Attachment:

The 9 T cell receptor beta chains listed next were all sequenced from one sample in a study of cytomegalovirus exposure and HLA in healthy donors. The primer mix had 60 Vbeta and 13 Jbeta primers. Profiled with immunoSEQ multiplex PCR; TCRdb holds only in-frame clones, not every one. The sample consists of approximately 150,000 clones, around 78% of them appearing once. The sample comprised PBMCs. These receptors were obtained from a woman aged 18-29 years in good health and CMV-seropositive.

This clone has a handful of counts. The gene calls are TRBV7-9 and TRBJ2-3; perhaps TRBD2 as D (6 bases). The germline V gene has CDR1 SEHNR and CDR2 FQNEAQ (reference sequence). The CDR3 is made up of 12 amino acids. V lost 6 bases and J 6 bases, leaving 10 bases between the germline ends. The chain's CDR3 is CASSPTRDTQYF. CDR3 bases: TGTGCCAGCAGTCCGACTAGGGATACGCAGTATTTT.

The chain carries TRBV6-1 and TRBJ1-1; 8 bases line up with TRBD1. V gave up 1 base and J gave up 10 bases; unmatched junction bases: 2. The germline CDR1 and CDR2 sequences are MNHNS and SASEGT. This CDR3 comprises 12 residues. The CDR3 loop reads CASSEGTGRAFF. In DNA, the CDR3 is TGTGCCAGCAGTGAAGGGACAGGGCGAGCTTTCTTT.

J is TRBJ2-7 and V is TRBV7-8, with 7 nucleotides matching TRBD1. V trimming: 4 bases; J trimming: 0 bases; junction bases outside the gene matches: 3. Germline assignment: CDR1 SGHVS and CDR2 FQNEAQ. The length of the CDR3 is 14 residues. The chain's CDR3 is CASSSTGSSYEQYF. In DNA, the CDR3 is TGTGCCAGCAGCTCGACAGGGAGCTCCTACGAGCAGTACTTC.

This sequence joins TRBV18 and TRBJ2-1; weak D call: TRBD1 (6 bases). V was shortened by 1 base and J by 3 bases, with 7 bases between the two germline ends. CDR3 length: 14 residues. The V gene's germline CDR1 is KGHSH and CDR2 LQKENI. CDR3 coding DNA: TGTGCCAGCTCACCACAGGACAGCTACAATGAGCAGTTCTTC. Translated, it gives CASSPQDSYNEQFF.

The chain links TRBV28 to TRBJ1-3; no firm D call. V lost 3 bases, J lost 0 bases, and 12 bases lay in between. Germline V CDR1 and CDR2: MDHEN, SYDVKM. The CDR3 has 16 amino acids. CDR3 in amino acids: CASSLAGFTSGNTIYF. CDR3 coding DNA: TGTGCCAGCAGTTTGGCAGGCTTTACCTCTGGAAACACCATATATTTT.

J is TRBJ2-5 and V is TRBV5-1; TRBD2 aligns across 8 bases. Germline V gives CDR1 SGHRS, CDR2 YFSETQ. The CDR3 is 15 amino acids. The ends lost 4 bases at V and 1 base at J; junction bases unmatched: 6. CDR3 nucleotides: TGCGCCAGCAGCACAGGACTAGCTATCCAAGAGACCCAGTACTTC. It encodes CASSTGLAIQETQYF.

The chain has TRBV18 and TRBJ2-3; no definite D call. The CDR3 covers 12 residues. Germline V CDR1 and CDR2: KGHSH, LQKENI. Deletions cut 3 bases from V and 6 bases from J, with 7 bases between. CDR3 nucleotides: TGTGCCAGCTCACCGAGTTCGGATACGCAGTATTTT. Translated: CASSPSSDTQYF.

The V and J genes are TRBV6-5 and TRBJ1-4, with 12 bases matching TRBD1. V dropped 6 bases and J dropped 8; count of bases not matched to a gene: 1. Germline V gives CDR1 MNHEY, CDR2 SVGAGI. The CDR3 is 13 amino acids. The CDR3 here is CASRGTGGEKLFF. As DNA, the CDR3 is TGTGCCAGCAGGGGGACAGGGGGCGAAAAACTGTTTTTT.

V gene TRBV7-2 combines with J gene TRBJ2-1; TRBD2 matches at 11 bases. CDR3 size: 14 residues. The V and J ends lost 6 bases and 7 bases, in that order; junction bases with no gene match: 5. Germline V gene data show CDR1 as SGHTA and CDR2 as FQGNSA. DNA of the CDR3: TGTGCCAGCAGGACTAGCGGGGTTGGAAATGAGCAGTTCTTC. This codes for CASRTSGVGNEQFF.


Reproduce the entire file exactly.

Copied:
The 9 T cell receptor beta chains listed next were all sequenced from one sample in a study of cytomegalovirus exposure and HLA in healthy donors. The primer mix had 60 Vbeta and 13 Jbeta primers. Profiled with immunoSEQ multiplex PCR; TCRdb holds only in-frame clones, not every one. The sample consists of approximately 150,000 clones, around 78% of them appearing once. The sample comprised PBMCs. These receptors were obtained from a woman aged 18-29 years in good health and CMV-seropositive.

This clone has a handful of counts. The gene calls are TRBV7-9 and TRBJ2-3; perhaps TRBD2 as D (6 bases). The germline V gene has CDR1 SEHNR and CDR2 FQNEAQ (reference sequence). The CDR3 is made up of 12 amino acids. V lost 6 bases and J 6 bases, leaving 10 bases between the germline ends. The chain's CDR3 is CASSPTRDTQYF. CDR3 bases: TGTGCCAGCAGTCCGACTAGGGATACGCAGTATTTT.

The chain carries TRBV6-1 and TRBJ1-1; 8 bases line up with TRBD1. V gave up 1 base and J gave up 10 bases; unmatched junction bases: 2. The germline CDR1 and CDR2 sequences are MNHNS and SASEGT. This CDR3 comprises 12 residues. The CDR3 loop reads CASSEGTGRAFF. In DNA, the CDR3 is TGTGCCAGCAGTGAAGGGACAGGGCGAGCTTTCTTT.

J is TRBJ2-7 and V is TRBV7-8, with 7 nucleotides matching TRBD1. V trimming: 4 bases; J trimming: 0 bases; junction bases outside the gene matches: 3. Germline assignment: CDR1 SGHVS and CDR2 FQNEAQ. The length of the CDR3 is 14 residues. The chain's CDR3 is CASSSTGSSYEQYF. In DNA, the CDR3 is TGTGCCAGCAGCTCGACAGGGAGCTCCTACGAGCAGTACTTC.

This sequence joins TRBV18 and TRBJ2-1; weak D call: TRBD1 (6 bases). V was shortened by 1 base and J by 3 bases, with 7 bases between the two germline ends. CDR3 length: 14 residues. The V gene's germline CDR1 is KGHSH and CDR2 LQKENI. CDR3 coding DNA: TGTGCCAGCTCACCACAGGACAGCTACAATGAGCAGTTCTTC. Translated, it gives CASSPQDSYNEQFF.

The chain links TRBV28 to TRBJ1-3; no firm D call. V lost 3 bases, J lost 0 bases, and 12 bases lay in between. Germline V CDR1 and CDR2: MDHEN, SYDVKM. The CDR3 has 16 amino acids. CDR3 in amino acids: CASSLAGFTSGNTIYF. CDR3 coding DNA: TGTGCCAGCAGTTTGGCAGGCTTTACCTCTGGAAACACCATATATTTT.

J is TRBJ2-5 and V is TRBV5-1; TRBD2 aligns across 8 bases. Germline V gives CDR1 SGHRS, CDR2 YFSETQ. The CDR3 is 15 amino acids. The ends lost 4 bases at V and 1 base at J; junction bases unmatched: 6. CDR3 nucleotides: TGCGCCAGCAGCACAGGACTAGCTATCCAAGAGACCCAGTACTTC. It encodes CASSTGLAIQETQYF.

The chain has TRBV18 and TRBJ2-3; no definite D call. The CDR3 covers 12 residues. Germline V CDR1 and CDR2: KGHSH, LQKENI. Deletions cut 3 bases from V and 6 bases from J, with 7 bases between. CDR3 nucleotides: TGTGCCAGCTCACCGAGTTCGGATACGCAGTATTTT. Translated: CASSPSSDTQYF.

The V and J genes are TRBV6-5 and TRBJ1-4, with 12 bases matching TRBD1. V dropped 6 bases and J dropped 8; count of bases not matched to a gene: 1. Germline V gives CDR1 MNHEY, CDR2 SVGAGI. The CDR3 is 13 amino acids. The CDR3 here is CASRGTGGEKLFF. As DNA, the CDR3 is TGTGCCAGCAGGGGGACAGGGGGCGAAAAACTGTTTTTT.

V gene TRBV7-2 combines with J gene TRBJ2-1; TRBD2 matches at 11 bases. CDR3 size: 14 residues. The V and J ends lost 6 bases and 7 bases, in that order; junction bases with no gene match: 5. Germline V gene data show CDR1 as SGHTA and CDR2 as FQGNSA. DNA of the CDR3: TGTGCCAGCAGGACTAGCGGGGTTGGAAATGAGCAGTTCTTC. This codes for CASRTSGVGNEQFF.